In the first show, Norton opened with a funny bit about our past and present New York governors and their sexual tendencies. Russ Meneve came out first, and when some guy in the audience shouted out during Meneve's first bit, I got more than a bit worried that this crowd wouldn't know how to behave at a TV taping. They settled down, though. And they laughed and laughed. They gave Meneve an applause break when he joked that his last four girlfriends had died in sailing accidents. They continued laughing throughout the night. Joe DeRosa, whom I first encountered opening for a rowdy audience waiting for Dave Chappelle, certainly held his own with an opening bit about what life really is like for comedians on the road. Ari Shaffir went next, though, and attempted to steal the show when he ended his set with a joke about being ready for a blowjob anytime, demonstrating such by dropping his pants and his underpants for a full frontal moment. A moment that continued when he stood like that, then walked away with his pants still down. Hours later, Shaffir told me he didn't warn the HBO folks about his Full Monty moment, because he figured a warning might only result in HBO telling him not to do it. Then again, it is HBO. Moreover, he didn't really give them any chance to edit around his penis. So to speak. Let's see Carlos Mencia try to steal that bit. Norton's retort? "He looks like me, if I was taller and had a clit." Jim Jeffries got introduced as a special guest and had a funny opener about getting a ride home from an audition, followed by his story about coming down with a case of penis cancer. Audience naturally loved him. But they gave a standing ovation welcome to the first show's headliner, Andrew Dice Clay. Yep. He had his leather jacket, giant belt buckle, sunglasses and cigarette. No nursery rhymes. Instead, some different ancient premises that boiled down to dick jokes, black dick jokes (Siegfried and LeRoy???) that resulted in his philosophical outlook on how black men are ruining us. Or something like that.
The second show last night couldn't help but seem tamer. Norton opened that show with a few quick jokes about breaking up with his girlfriend (somehow Facebook alerted this to me first?!) before launching into his extensive breakdown of a video that I have seen (thank you, Joe Rogan?) of a man dying in Washington state a few years ago after allowing a horse to have sex with him. Indeed. I did say this show seemed tamer, though, and that was because the first few acts weren't quite as aggressive, even if they were still raunchy. Louis Katz introduced his own sex move, the Vengeful Louis, and closed with reasons why premature ejaculation is not necessarily a bad thing. Kevin Shea, introduced as Korean-born, also informed the crowd that he was college roommates with one of the YouTube founders-turned-billionaires. Jason Rouse, Canadian, living in England, started with a topic DeRosa had covered earlier but took it in a different direction. Rouse's jokes weren't just filthy but also somewhat misguided. After one joke, Rouse even said, "I know I'm going to Hell for that joke. But f#@k it, it's warm, and I'll know people there." Patrice Oneal closed out the second show with 15 minutes about how he's gotten creepy as he's gotten older. It's funny because it's true. But also because he's really not that creepy.
They filmed two more episodes tonight, with headliners Bill Burr and Artie Lange, and a lineup that looks more subversive (wish I'd seen that!) and includes Anthony Jeselnik, Whitney Cummings, Andy Andrist, Sean Rouse, Geoff Keith, Jacob Sirof and Jim Florentine.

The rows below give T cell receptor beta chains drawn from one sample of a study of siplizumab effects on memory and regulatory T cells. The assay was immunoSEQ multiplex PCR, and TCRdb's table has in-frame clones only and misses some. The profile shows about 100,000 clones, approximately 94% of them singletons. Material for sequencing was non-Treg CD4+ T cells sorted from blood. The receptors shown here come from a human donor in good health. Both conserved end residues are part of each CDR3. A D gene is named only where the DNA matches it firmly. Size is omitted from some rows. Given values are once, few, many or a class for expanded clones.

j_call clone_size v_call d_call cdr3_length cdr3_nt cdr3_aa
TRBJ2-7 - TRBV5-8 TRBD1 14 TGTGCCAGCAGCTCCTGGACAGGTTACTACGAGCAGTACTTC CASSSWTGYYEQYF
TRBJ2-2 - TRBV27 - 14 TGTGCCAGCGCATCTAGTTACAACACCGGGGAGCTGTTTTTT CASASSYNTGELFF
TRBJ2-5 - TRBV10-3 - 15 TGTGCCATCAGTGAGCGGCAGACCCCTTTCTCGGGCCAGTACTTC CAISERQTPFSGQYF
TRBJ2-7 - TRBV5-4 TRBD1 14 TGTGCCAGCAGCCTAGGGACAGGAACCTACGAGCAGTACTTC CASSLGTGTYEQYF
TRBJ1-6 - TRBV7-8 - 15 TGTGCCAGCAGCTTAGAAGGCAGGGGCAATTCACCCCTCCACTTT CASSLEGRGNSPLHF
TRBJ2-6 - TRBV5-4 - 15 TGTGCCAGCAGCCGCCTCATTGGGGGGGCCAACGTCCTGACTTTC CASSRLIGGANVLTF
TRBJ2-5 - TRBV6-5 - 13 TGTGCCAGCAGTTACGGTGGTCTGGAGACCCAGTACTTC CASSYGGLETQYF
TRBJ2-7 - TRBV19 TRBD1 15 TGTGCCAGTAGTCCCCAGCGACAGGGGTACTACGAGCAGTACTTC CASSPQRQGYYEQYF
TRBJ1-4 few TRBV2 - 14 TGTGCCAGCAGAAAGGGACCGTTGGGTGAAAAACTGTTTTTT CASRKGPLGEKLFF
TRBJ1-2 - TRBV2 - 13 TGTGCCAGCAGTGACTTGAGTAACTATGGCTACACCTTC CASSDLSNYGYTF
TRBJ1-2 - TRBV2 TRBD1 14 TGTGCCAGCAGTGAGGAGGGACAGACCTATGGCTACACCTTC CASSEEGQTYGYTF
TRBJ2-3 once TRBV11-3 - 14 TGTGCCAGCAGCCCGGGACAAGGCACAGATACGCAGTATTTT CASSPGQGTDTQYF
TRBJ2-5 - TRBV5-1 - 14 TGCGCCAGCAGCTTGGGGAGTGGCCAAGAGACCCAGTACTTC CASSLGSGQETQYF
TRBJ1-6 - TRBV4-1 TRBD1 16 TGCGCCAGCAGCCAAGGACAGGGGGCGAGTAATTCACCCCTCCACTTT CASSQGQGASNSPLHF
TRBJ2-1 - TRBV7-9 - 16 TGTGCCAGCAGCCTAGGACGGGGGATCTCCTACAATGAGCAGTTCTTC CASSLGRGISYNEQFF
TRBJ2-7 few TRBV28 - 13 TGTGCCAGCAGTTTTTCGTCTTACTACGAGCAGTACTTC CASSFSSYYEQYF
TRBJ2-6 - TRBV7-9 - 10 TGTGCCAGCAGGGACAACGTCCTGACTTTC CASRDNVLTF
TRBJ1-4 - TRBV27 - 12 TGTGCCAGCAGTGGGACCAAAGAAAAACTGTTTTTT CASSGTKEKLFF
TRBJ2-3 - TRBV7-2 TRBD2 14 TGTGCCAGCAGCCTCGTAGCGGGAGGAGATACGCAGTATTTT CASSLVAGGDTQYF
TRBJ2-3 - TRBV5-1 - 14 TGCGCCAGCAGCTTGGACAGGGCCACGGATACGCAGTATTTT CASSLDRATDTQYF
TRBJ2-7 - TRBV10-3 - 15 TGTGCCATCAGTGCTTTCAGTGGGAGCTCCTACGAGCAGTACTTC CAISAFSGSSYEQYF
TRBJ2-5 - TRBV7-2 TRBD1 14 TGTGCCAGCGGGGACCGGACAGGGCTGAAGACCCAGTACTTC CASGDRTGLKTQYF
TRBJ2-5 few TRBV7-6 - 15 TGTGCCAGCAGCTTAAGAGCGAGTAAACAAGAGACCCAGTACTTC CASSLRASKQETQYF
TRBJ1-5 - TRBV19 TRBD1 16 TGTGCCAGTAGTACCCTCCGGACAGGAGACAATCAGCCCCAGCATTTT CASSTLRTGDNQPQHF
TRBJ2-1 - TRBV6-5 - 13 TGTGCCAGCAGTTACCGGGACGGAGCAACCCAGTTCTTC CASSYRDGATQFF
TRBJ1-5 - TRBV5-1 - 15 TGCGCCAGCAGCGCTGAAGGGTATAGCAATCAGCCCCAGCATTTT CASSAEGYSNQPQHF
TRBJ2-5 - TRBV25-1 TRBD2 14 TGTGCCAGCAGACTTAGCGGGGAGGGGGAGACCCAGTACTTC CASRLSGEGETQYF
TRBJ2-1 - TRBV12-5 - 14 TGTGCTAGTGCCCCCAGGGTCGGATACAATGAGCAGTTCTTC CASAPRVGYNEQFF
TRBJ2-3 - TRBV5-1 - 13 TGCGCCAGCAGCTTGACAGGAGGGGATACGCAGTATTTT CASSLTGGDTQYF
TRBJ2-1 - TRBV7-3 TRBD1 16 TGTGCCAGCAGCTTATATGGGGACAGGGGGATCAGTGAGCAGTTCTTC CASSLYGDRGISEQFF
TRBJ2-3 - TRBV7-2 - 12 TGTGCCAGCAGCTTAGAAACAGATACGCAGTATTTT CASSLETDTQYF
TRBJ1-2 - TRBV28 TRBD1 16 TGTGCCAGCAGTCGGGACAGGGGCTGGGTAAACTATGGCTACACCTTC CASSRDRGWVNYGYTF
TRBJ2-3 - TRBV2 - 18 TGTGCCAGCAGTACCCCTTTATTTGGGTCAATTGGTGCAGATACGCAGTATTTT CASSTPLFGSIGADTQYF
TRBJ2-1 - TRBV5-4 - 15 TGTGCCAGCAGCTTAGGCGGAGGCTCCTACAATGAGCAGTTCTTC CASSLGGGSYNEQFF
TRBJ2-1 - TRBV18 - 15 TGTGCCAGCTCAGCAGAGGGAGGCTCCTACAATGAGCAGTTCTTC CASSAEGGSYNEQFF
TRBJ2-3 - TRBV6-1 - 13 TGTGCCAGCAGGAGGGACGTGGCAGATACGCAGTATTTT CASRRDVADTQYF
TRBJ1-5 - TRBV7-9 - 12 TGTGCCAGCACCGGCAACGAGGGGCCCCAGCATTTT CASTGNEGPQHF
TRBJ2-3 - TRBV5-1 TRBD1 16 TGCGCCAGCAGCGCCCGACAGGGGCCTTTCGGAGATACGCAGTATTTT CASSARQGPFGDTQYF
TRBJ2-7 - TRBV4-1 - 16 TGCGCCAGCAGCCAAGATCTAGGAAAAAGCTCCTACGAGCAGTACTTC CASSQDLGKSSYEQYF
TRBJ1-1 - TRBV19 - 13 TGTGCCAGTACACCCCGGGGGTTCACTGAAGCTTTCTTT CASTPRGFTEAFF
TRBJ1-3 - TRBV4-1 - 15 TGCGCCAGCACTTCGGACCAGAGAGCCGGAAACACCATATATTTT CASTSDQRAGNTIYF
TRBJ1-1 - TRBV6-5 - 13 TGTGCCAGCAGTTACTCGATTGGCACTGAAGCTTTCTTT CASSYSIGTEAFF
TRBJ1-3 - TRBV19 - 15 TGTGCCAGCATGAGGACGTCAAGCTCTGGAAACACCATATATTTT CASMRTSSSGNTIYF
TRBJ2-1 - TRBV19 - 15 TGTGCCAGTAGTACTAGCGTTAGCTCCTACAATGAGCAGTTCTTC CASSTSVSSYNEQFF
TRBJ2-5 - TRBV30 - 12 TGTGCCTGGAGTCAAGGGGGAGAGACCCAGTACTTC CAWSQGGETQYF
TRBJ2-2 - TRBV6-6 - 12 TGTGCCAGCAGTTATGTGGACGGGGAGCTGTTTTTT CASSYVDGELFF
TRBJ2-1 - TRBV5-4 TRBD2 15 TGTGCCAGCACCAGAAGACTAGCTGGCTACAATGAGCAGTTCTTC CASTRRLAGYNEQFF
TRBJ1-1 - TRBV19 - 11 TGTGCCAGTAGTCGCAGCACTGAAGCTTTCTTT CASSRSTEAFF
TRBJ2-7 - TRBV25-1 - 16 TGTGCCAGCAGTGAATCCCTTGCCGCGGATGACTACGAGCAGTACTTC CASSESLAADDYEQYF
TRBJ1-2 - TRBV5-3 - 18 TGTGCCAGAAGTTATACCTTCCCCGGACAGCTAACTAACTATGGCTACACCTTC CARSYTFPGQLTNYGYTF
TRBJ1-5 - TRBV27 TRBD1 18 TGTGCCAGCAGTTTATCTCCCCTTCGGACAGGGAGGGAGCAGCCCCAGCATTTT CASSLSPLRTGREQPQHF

Thankfully, a friend of the site here at The Comic's Comic hollered my way today and didn't let me forget that this week, New York City has been playing host to the fifth annual Arab-American Comedy Festival.
Insert anti-terror joke here.
Fifty-four comedians of varying heritages have taken the stages since Friday to show that Arab-Americans have a sense of humor, too. It has been an ongoing mission, especially since 9/11/2001, to re-educate audiences about stereotypes against Arabs, and also to laugh about them. The festival closes tonight with a "Best of the Fest" showcase, co-hosted by Dean Obeidallah and Maysoon Zayid (pictured, Maria Shehata and Zayid) and featuring stand-up from Joe DeRosa and Ronnie Khalil, comedians from the "New Faces" show, sketches and films. Includes free admission to the closing-night party at the Zipper Factory. Tickets available here.
Pre-show ticket warnings be darned. Chappelle’s show in Boston would not be foiled! It did take an extra-long time to get into Agganis Arena, though, with two long lines that snaked from either side of the only two ways into the building, forced through a security gauntlet. Fans could keep their phones, just not use them (I did see security approach one young man during the show for apparently taking a cameraphone pic, leading him away for a few minutes, but the fan returned to his seat later). The stage itself, pretty ordinary, a stool with bottled water. A DJ did have a stand near the back of the stage, playing a mix of club dance tracks while fans continued to file in slowly but surely, until the show finally began at 8:07 p.m. (showtime advertised at 7:30 p.m).
Opener Joe DeRosa bit the bullet, coming out swinging. DeRosa talked about man drinks vs. girly drinks, birthday presents (funny premise: “How come they always tell you what they almost got you?”), on being adopted, and later finding out at age 12 that he’s half-Egyptian. Lots of frank sexual talk and profanities. DeRosa kept falling back on sex, with his theories on why gay men have it easier than straight men, and why older women are where it’s at. For a guy the crowd didn’t really want to see, he got a great response with much applause at the end of his 27-minute set.
Everyone, of course, wanted to see Chappelle. Chappelle showed he had done a little homework on Boston and recalled his previous trips here, talking about the city’s history and recounting a time he and his friends got into a fight (well, sort of) with a crystal meth addict.
Quotes and more after the jump.